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Thread: Premature Slide lock

  1. #11
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    Quote Originally Posted by Steve in Allentown View Post
    It's purpose isn't so much to add upward pressure against the cartridge. Rather, it's purpose is to prevent the forward movement of the cartridge by catching the rim. It's sort of like a speed bump.
    That is more my understanding. But that only applies to the last round, correct?

    The last round isn't going anywhere, until it is actually the last round.

    For the other rounds, the rim of the top round should catch slightly on the extractor groove of the round below. That's assuming that the case sides lie tight against each other.

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  2. #12
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    Quote Originally Posted by megafiddle View Post
    That is more my understanding. But that only applies to the last round, correct?
    Yup. We know that the potential for an inertia feed is greatest with the last round which is why the follower bump is of a specified dimension and at a specified point on the follower.

    For the other rounds, the rim of the top round should catch slightly on the extractor groove of the round below. That's assuming that the case sides lie tight against each other.
    My gut tells me that it doesn't but I honestly don't know if that happens. I'll bet someone else here does know.

  3. #13
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    The early cartridge cases had a cannelure in the brass to eliminate bullet set back. The dimple lines up with the cannelure.

  4. #14
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    Quote Originally Posted by Steve in Allentown View Post
    ...
    My gut tells me that it doesn't but I honestly don't know if that happens. I'll bet someone else here does know.
    It is slight, and possibly insignificant, but it can be felt when pushing rounds out of the magazine by hand.

    I should have said that I didn't believe it was by design.

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  5. #15
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    Quote Originally Posted by megafiddle View Post
    It is slight, and possibly insignificant, but it can be felt when pushing rounds out of the magazine by hand.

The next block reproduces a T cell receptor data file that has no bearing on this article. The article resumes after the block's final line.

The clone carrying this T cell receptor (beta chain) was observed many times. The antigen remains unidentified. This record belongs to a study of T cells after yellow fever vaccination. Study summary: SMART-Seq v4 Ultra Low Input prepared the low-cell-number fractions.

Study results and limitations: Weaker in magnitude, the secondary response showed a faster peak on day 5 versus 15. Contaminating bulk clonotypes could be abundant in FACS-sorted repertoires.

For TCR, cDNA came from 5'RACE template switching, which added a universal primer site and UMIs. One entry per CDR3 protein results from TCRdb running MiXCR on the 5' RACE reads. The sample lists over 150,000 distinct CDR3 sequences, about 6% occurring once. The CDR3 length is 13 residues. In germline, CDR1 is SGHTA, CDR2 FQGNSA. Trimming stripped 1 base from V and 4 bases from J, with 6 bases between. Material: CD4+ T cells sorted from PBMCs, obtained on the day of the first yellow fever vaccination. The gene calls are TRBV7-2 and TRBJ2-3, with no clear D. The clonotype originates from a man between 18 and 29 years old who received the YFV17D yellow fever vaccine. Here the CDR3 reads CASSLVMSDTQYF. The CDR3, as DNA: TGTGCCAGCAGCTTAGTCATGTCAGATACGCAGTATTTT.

I should have said that I didn't believe it was by design.
    I have to disagree.

    John Moses Browning was a firearms design genius. Nothing he did was an accident. That dimple (or pimple, or whatever you choose to call it) is an extra step in the manufacturing process. It cost Colt (his client) a couple of cents to put that dimple in each magazine they made. There was a reason for it. Therefore, it was "by design."
    Hawkmoon
    On a good day, can hit the broad side of a barn ... from the inside
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    Rick McC. (17th October 2020)


  6. #16
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    When the dimple falls into the cannelure of the last cartridge it retards inertia induced forward motion preventing double feed of the last round when spring compression is the lowest.

    Magazine followers of the earlier pistols, 1908 and previous, didn't have a dimple. As I recall the earliest developmental .45 model magazines, 1910 and previous, didn't have a dimple. It was evidently enough of a problem to change the design of the follower.

  7. #17
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    Quote Originally Posted by Doran View Post
    When the dimple falls into the cannelure . . .
    So, the pimple/dimple/divot/bump isn't meant to engage the case rim. Does this mean that pimple/dimple/divot/bump is useless unless the case has a cannelure formed into it?

  8. #18
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    Quote Originally Posted by Steve in Allentown View Post
    So, the pimple/dimple/divot/bump isn't meant to engage the case rim. Does this mean that pimple/dimple/divot/bump is useless unless the case has a cannelure formed into it?
    Not at all. The bump creates a small area with considerably higher unit force/pressure than would be the case if the follower were flat and the entire length of the case was in linear contact along a narrow like.
    Hawkmoon
    On a good day, can hit the broad side of a barn ... from the inside
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    Doran (17th October 2020)


  9. #19
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    Quote Originally Posted by Hawkmoon View Post
    I have to disagree.

    John Moses Browning was a firearms design genius. Nothing he did was an accident. That dimple (or pimple, or whatever you choose to call it) is an extra step in the manufacturing process. It cost Colt (his client) a couple of cents to put that dimple in each magazine they made. There was a reason for it. Therefore, it was "by design."
    I was referring to the case rims catching on the extractor groove of the round below.

    Nominal spec allows the case rim to protrude very slightly above the case wall proper. Tolerances allow the rim to sit below the wall, and in that case they would not catch.

    I cannot find any reference to the magazine follower dimple in the Browning patents.

    Did Colt later incorporate the dimple?

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